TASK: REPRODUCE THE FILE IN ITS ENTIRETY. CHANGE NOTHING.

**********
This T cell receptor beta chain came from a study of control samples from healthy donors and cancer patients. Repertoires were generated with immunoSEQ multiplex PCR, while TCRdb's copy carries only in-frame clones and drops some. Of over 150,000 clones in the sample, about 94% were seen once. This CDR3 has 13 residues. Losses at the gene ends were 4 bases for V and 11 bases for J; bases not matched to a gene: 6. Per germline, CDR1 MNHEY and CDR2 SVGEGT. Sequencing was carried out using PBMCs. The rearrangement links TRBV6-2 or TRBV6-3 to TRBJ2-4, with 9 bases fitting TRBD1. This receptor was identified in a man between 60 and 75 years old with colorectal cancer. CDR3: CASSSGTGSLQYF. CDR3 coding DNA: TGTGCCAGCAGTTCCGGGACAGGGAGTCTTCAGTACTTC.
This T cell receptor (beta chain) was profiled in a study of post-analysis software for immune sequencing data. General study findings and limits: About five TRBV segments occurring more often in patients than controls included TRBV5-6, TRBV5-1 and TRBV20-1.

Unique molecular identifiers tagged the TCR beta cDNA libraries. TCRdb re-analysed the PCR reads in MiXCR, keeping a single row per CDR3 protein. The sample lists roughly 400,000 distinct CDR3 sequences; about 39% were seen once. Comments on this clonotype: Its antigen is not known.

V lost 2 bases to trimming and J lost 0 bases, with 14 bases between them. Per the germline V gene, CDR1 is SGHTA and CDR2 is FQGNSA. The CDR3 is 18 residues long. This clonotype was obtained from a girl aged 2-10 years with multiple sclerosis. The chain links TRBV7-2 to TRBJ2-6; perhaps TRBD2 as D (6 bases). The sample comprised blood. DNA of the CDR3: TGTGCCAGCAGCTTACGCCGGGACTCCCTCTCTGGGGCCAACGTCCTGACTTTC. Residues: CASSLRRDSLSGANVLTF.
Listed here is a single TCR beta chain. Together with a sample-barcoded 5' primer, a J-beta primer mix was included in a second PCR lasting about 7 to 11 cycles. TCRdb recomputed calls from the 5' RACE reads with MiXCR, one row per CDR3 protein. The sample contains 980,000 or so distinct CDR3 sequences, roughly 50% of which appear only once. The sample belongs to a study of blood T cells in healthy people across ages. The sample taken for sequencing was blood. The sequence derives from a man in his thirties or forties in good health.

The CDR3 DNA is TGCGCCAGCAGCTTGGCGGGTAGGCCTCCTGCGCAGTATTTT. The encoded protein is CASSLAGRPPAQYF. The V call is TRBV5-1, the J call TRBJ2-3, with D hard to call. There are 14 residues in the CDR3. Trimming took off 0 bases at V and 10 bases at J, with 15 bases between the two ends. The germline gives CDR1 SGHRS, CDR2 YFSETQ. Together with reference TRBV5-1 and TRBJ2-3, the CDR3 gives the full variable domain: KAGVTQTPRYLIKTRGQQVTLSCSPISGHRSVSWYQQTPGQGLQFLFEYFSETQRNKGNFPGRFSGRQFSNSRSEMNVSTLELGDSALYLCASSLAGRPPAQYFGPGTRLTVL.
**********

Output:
This T cell receptor beta chain came from a study of control samples from healthy donors and cancer patients. Repertoires were generated with immunoSEQ multiplex PCR, while TCRdb's copy carries only in-frame clones and drops some. Of over 150,000 clones in the sample, about 94% were seen once. This CDR3 has 13 residues. Losses at the gene ends were 4 bases for V and 11 bases for J; bases not matched to a gene: 6. Per germline, CDR1 MNHEY and CDR2 SVGEGT. Sequencing was carried out using PBMCs. The rearrangement links TRBV6-2 or TRBV6-3 to TRBJ2-4, with 9 bases fitting TRBD1. This receptor was identified in a man between 60 and 75 years old with colorectal cancer. CDR3: CASSSGTGSLQYF. CDR3 coding DNA: TGTGCCAGCAGTTCCGGGACAGGGAGTCTTCAGTACTTC.
This T cell receptor (beta chain) was profiled in a study of post-analysis software for immune sequencing data. General study findings and limits: About five TRBV segments occurring more often in patients than controls included TRBV5-6, TRBV5-1 and TRBV20-1.

Unique molecular identifiers tagged the TCR beta cDNA libraries. TCRdb re-analysed the PCR reads in MiXCR, keeping a single row per CDR3 protein. The sample lists roughly 400,000 distinct CDR3 sequences; about 39% were seen once. Comments on this clonotype: Its antigen is not known.

V lost 2 bases to trimming and J lost 0 bases, with 14 bases between them. Per the germline V gene, CDR1 is SGHTA and CDR2 is FQGNSA. The CDR3 is 18 residues long. This clonotype was obtained from a girl aged 2-10 years with multiple sclerosis. The chain links TRBV7-2 to TRBJ2-6; perhaps TRBD2 as D (6 bases). The sample comprised blood. DNA of the CDR3: TGTGCCAGCAGCTTACGCCGGGACTCCCTCTCTGGGGCCAACGTCCTGACTTTC. Residues: CASSLRRDSLSGANVLTF.
Listed here is a single TCR beta chain. Together with a sample-barcoded 5' primer, a J-beta primer mix was included in a second PCR lasting about 7 to 11 cycles. TCRdb recomputed calls from the 5' RACE reads with MiXCR, one row per CDR3 protein. The sample contains 980,000 or so distinct CDR3 sequences, roughly 50% of which appear only once. The sample belongs to a study of blood T cells in healthy people across ages. The sample taken for sequencing was blood. The sequence derives from a man in his thirties or forties in good health.

The CDR3 DNA is TGCGCCAGCAGCTTGGCGGGTAGGCCTCCTGCGCAGTATTTT. The encoded protein is CASSLAGRPPAQYF. The V call is TRBV5-1, the J call TRBJ2-3, with D hard to call. There are 14 residues in the CDR3. Trimming took off 0 bases at V and 10 bases at J, with 15 bases between the two ends. The germline gives CDR1 SGHRS, CDR2 YFSETQ. Together with reference TRBV5-1 and TRBJ2-3, the CDR3 gives the full variable domain: KAGVTQTPRYLIKTRGQQVTLSCSPISGHRSVSWYQQTPGQGLQFLFEYFSETQRNKGNFPGRFSGRQFSNSRSEMNVSTLELGDSALYLCASSLAGRPPAQYFGPGTRLTVL.